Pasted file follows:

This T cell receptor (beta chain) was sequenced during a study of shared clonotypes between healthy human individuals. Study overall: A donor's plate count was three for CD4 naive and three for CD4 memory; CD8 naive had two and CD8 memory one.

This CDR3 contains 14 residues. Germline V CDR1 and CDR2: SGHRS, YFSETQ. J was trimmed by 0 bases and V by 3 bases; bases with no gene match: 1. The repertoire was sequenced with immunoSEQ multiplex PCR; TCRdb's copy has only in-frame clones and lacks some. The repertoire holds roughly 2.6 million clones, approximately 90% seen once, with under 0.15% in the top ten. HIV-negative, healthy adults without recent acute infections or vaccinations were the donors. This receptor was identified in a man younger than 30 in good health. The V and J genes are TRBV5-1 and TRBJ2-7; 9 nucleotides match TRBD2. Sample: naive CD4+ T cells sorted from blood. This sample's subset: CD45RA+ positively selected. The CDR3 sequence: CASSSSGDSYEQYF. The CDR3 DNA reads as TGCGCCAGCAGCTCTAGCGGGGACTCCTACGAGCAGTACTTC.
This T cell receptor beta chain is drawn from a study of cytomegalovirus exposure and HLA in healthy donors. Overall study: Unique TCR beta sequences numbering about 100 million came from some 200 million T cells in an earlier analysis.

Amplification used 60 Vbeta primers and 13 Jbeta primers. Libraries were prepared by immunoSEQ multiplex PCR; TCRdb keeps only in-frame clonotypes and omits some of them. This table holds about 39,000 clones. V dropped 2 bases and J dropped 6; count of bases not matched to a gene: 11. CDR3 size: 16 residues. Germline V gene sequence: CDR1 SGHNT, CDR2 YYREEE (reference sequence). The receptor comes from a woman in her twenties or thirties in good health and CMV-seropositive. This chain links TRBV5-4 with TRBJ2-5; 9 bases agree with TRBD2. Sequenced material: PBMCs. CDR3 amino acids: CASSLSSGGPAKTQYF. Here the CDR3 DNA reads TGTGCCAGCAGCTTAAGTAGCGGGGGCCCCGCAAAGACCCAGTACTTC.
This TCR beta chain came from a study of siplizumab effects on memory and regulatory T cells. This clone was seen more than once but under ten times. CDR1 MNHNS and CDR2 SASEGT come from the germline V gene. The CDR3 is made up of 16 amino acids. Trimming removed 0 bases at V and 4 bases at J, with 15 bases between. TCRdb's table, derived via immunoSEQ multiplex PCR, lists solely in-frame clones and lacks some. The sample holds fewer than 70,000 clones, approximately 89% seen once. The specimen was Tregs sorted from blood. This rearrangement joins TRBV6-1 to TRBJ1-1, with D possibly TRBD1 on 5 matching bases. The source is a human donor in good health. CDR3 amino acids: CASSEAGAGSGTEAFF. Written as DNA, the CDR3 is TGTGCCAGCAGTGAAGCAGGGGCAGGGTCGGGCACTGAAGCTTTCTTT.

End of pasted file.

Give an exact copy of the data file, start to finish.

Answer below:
This T cell receptor (beta chain) was sequenced during a study of shared clonotypes between healthy human individuals. Study overall: A donor's plate count was three for CD4 naive and three for CD4 memory; CD8 naive had two and CD8 memory one.

This CDR3 contains 14 residues. Germline V CDR1 and CDR2: SGHRS, YFSETQ. J was trimmed by 0 bases and V by 3 bases; bases with no gene match: 1. The repertoire was sequenced with immunoSEQ multiplex PCR; TCRdb's copy has only in-frame clones and lacks some. The repertoire holds roughly 2.6 million clones, approximately 90% seen once, with under 0.15% in the top ten. HIV-negative, healthy adults without recent acute infections or vaccinations were the donors. This receptor was identified in a man younger than 30 in good health. The V and J genes are TRBV5-1 and TRBJ2-7; 9 nucleotides match TRBD2. Sample: naive CD4+ T cells sorted from blood. This sample's subset: CD45RA+ positively selected. The CDR3 sequence: CASSSSGDSYEQYF. The CDR3 DNA reads as TGCGCCAGCAGCTCTAGCGGGGACTCCTACGAGCAGTACTTC.
This T cell receptor beta chain is drawn from a study of cytomegalovirus exposure and HLA in healthy donors. Overall study: Unique TCR beta sequences numbering about 100 million came from some 200 million T cells in an earlier analysis.

Amplification used 60 Vbeta primers and 13 Jbeta primers. Libraries were prepared by immunoSEQ multiplex PCR; TCRdb keeps only in-frame clonotypes and omits some of them. This table holds about 39,000 clones. V dropped 2 bases and J dropped 6; count of bases not matched to a gene: 11. CDR3 size: 16 residues. Germline V gene sequence: CDR1 SGHNT, CDR2 YYREEE (reference sequence). The receptor comes from a woman in her twenties or thirties in good health and CMV-seropositive. This chain links TRBV5-4 with TRBJ2-5; 9 bases agree with TRBD2. Sequenced material: PBMCs. CDR3 amino acids: CASSLSSGGPAKTQYF. Here the CDR3 DNA reads TGTGCCAGCAGCTTAAGTAGCGGGGGCCCCGCAAAGACCCAGTACTTC.
This TCR beta chain came from a study of siplizumab effects on memory and regulatory T cells. This clone was seen more than once but under ten times. CDR1 MNHNS and CDR2 SASEGT come from the germline V gene. The CDR3 is made up of 16 amino acids. Trimming removed 0 bases at V and 4 bases at J, with 15 bases between. TCRdb's table, derived via immunoSEQ multiplex PCR, lists solely in-frame clones and lacks some. The sample holds fewer than 70,000 clones, approximately 89% seen once. The specimen was Tregs sorted from blood. This rearrangement joins TRBV6-1 to TRBJ1-1, with D possibly TRBD1 on 5 matching bases. The source is a human donor in good health. CDR3 amino acids: CASSEAGAGSGTEAFF. Written as DNA, the CDR3 is TGTGCCAGCAGTGAAGCAGGGGCAGGGTCGGGCACTGAAGCTTTCTTT.